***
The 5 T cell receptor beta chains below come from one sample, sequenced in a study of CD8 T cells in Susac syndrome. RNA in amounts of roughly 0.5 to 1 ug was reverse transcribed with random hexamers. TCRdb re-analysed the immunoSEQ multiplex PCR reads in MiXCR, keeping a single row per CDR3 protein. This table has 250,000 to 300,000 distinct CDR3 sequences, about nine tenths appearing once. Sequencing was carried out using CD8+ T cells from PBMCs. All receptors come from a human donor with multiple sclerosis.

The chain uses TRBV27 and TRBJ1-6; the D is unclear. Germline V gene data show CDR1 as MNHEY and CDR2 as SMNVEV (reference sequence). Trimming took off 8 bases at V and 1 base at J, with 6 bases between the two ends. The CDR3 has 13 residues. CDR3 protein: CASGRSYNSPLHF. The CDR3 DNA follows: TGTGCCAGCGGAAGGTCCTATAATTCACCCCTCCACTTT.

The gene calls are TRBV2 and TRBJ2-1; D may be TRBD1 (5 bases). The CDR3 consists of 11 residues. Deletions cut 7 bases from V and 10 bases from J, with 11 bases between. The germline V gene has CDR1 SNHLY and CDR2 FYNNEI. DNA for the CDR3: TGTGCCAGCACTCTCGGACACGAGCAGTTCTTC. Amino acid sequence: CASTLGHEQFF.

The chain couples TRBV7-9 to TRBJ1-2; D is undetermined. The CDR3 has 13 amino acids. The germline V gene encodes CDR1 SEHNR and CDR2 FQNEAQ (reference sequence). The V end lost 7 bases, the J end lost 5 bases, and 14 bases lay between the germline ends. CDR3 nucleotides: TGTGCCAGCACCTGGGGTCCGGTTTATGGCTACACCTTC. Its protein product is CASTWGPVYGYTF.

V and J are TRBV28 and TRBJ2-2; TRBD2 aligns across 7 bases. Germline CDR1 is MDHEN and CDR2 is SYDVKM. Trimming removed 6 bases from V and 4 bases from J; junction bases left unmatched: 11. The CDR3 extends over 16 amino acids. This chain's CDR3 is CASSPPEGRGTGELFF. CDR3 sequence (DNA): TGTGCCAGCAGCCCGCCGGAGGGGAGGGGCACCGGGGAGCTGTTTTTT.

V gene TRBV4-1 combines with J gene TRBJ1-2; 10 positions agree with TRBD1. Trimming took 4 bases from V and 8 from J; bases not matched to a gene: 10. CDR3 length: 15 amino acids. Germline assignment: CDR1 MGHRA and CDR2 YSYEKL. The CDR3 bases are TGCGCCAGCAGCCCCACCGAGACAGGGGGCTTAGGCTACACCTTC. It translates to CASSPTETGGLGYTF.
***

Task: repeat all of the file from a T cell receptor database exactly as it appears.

The 5 T cell receptor beta chains below come from one sample, sequenced in a study of CD8 T cells in Susac syndrome. RNA in amounts of roughly 0.5 to 1 ug was reverse transcribed with random hexamers. TCRdb re-analysed the immunoSEQ multiplex PCR reads in MiXCR, keeping a single row per CDR3 protein. This table has 250,000 to 300,000 distinct CDR3 sequences, about nine tenths appearing once. Sequencing was carried out using CD8+ T cells from PBMCs. All receptors come from a human donor with multiple sclerosis.

The chain uses TRBV27 and TRBJ1-6; the D is unclear. Germline V gene data show CDR1 as MNHEY and CDR2 as SMNVEV (reference sequence). Trimming took off 8 bases at V and 1 base at J, with 6 bases between the two ends. The CDR3 has 13 residues. CDR3 protein: CASGRSYNSPLHF. The CDR3 DNA follows: TGTGCCAGCGGAAGGTCCTATAATTCACCCCTCCACTTT.

The gene calls are TRBV2 and TRBJ2-1; D may be TRBD1 (5 bases). The CDR3 consists of 11 residues. Deletions cut 7 bases from V and 10 bases from J, with 11 bases between. The germline V gene has CDR1 SNHLY and CDR2 FYNNEI. DNA for the CDR3: TGTGCCAGCACTCTCGGACACGAGCAGTTCTTC. Amino acid sequence: CASTLGHEQFF.

The chain couples TRBV7-9 to TRBJ1-2; D is undetermined. The CDR3 has 13 amino acids. The germline V gene encodes CDR1 SEHNR and CDR2 FQNEAQ (reference sequence). The V end lost 7 bases, the J end lost 5 bases, and 14 bases lay between the germline ends. CDR3 nucleotides: TGTGCCAGCACCTGGGGTCCGGTTTATGGCTACACCTTC. Its protein product is CASTWGPVYGYTF.

V and J are TRBV28 and TRBJ2-2; TRBD2 aligns across 7 bases. Germline CDR1 is MDHEN and CDR2 is SYDVKM. Trimming removed 6 bases from V and 4 bases from J; junction bases left unmatched: 11. The CDR3 extends over 16 amino acids. This chain's CDR3 is CASSPPEGRGTGELFF. CDR3 sequence (DNA): TGTGCCAGCAGCCCGCCGGAGGGGAGGGGCACCGGGGAGCTGTTTTTT.

V gene TRBV4-1 combines with J gene TRBJ1-2; 10 positions agree with TRBD1. Trimming took 4 bases from V and 8 from J; bases not matched to a gene: 10. CDR3 length: 15 amino acids. Germline assignment: CDR1 MGHRA and CDR2 YSYEKL. The CDR3 bases are TGCGCCAGCAGCCCCACCGAGACAGGGGGCTTAGGCTACACCTTC. It translates to CASSPTETGGLGYTF.